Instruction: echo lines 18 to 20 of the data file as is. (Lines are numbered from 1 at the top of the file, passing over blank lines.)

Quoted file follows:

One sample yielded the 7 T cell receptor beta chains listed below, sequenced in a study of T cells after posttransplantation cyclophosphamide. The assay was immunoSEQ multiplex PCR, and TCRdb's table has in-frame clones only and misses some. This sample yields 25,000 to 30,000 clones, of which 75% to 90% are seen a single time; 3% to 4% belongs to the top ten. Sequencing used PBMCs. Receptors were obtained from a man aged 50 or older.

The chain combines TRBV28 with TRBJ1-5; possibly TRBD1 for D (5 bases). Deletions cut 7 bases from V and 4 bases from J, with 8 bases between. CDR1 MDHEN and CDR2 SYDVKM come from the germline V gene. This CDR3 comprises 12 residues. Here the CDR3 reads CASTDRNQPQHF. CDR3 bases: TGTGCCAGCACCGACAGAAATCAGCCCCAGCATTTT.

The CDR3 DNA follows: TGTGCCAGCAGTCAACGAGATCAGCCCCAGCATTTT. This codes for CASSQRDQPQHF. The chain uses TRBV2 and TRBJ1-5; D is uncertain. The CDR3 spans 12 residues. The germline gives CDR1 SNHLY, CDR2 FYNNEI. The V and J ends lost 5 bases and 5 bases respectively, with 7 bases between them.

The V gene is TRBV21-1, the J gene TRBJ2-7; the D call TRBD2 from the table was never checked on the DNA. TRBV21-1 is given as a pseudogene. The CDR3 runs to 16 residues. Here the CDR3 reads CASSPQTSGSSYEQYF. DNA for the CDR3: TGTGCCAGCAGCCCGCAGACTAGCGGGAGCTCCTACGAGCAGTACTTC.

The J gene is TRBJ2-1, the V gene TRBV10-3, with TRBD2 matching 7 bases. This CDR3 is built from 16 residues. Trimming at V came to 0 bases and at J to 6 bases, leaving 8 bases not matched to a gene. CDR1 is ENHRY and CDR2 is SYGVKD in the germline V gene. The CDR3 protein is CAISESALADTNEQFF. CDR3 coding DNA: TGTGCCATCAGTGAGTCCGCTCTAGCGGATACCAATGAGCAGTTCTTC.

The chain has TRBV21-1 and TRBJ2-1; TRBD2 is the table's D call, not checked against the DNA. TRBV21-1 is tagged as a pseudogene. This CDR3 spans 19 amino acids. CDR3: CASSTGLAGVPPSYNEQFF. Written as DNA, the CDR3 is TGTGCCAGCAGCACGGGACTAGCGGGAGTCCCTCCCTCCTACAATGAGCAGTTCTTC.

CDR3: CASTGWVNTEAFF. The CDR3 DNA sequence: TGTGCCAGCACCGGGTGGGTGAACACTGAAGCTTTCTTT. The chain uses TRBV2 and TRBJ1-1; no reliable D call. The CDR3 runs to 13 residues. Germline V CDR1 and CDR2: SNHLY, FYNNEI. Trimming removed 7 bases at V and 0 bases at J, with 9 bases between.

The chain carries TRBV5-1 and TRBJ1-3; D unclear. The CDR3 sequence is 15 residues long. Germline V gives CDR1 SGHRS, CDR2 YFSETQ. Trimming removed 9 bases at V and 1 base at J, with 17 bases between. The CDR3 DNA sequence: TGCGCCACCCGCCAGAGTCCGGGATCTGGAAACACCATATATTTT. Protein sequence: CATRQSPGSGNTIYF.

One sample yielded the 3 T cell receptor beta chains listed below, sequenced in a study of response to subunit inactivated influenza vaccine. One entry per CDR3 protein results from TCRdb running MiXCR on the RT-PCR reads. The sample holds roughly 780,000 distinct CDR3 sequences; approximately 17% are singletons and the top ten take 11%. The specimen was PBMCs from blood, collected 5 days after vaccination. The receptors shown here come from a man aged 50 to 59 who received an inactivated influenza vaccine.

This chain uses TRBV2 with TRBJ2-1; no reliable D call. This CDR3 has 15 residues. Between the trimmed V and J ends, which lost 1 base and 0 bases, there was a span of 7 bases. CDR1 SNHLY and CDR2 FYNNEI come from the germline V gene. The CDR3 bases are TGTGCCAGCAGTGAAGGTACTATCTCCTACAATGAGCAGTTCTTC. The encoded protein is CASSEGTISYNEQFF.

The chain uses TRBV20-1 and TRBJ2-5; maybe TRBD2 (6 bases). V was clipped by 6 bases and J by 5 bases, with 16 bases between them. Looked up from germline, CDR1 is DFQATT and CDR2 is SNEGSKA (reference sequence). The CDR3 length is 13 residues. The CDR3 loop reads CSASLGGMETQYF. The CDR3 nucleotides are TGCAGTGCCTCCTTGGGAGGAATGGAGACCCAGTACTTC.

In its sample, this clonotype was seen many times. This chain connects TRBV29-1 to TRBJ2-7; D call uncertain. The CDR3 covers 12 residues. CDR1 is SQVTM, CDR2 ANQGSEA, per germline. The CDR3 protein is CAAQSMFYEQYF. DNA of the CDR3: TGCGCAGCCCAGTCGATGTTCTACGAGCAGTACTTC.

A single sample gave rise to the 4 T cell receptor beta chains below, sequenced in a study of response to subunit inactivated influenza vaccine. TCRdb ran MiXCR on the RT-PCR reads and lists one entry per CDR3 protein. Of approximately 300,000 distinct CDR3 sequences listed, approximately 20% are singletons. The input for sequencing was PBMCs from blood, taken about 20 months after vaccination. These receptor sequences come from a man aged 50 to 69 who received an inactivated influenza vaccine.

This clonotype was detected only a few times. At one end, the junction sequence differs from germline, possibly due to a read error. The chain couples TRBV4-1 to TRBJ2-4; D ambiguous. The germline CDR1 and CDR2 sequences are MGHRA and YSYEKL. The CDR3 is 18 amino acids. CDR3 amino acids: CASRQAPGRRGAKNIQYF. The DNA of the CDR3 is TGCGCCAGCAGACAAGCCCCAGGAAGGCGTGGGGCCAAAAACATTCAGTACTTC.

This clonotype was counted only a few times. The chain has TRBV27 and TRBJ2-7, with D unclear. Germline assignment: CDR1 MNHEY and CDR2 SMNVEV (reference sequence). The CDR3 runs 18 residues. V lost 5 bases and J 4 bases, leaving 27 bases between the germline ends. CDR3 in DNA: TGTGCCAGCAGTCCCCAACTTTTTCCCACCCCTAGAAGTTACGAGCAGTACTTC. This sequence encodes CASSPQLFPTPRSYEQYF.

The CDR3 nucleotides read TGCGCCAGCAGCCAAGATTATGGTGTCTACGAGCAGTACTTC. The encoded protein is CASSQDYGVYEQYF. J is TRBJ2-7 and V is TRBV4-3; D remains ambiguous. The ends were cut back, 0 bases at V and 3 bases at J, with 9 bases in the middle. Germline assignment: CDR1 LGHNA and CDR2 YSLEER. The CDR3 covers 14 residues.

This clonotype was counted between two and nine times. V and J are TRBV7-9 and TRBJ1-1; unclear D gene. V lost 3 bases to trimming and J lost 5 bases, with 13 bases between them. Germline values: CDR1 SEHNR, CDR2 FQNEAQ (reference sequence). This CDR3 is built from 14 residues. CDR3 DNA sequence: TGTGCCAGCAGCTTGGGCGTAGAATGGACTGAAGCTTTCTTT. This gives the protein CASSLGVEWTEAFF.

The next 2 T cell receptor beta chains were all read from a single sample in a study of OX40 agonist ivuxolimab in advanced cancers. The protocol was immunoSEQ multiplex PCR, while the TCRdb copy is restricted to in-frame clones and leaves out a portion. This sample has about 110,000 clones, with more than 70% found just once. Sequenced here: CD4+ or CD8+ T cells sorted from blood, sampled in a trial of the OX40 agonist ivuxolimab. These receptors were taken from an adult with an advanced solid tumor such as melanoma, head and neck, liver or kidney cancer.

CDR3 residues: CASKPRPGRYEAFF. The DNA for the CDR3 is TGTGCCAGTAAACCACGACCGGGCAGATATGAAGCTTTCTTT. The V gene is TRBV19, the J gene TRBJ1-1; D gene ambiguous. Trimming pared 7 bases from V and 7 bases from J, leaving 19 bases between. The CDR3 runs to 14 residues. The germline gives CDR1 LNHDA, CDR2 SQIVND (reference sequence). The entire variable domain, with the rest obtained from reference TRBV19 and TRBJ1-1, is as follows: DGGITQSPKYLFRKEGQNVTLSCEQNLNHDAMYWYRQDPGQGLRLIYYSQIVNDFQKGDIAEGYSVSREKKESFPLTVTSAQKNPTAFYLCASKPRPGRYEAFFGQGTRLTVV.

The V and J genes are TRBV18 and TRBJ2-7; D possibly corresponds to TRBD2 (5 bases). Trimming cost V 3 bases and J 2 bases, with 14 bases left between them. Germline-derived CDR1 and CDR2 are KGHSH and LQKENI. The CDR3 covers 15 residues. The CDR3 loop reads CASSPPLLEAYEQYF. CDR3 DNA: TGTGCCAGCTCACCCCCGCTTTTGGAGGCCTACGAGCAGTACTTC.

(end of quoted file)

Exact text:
The next 2 T cell receptor beta chains were all read from a single sample in a study of OX40 agonist ivuxolimab in advanced cancers. The protocol was immunoSEQ multiplex PCR, while the TCRdb copy is restricted to in-frame clones and leaves out a portion. This sample has about 110,000 clones, with more than 70% found just once. Sequenced here: CD4+ or CD8+ T cells sorted from blood, sampled in a trial of the OX40 agonist ivuxolimab. These receptors were taken from an adult with an advanced solid tumor such as melanoma, head and neck, liver or kidney cancer.

CDR3 residues: CASKPRPGRYEAFF. The DNA for the CDR3 is TGTGCCAGTAAACCACGACCGGGCAGATATGAAGCTTTCTTT. The V gene is TRBV19, the J gene TRBJ1-1; D gene ambiguous. Trimming pared 7 bases from V and 7 bases from J, leaving 19 bases between. The CDR3 runs to 14 residues. The germline gives CDR1 LNHDA, CDR2 SQIVND (reference sequence). The entire variable domain, with the rest obtained from reference TRBV19 and TRBJ1-1, is as follows: DGGITQSPKYLFRKEGQNVTLSCEQNLNHDAMYWYRQDPGQGLRLIYYSQIVNDFQKGDIAEGYSVSREKKESFPLTVTSAQKNPTAFYLCASKPRPGRYEAFFGQGTRLTVV.

The V and J genes are TRBV18 and TRBJ2-7; D possibly corresponds to TRBD2 (5 bases). Trimming cost V 3 bases and J 2 bases, with 14 bases left between them. Germline-derived CDR1 and CDR2 are KGHSH and LQKENI. The CDR3 covers 15 residues. The CDR3 loop reads CASSPPLLEAYEQYF. CDR3 DNA: TGTGCCAGCTCACCCCCGCTTTTGGAGGCCTACGAGCAGTACTTC.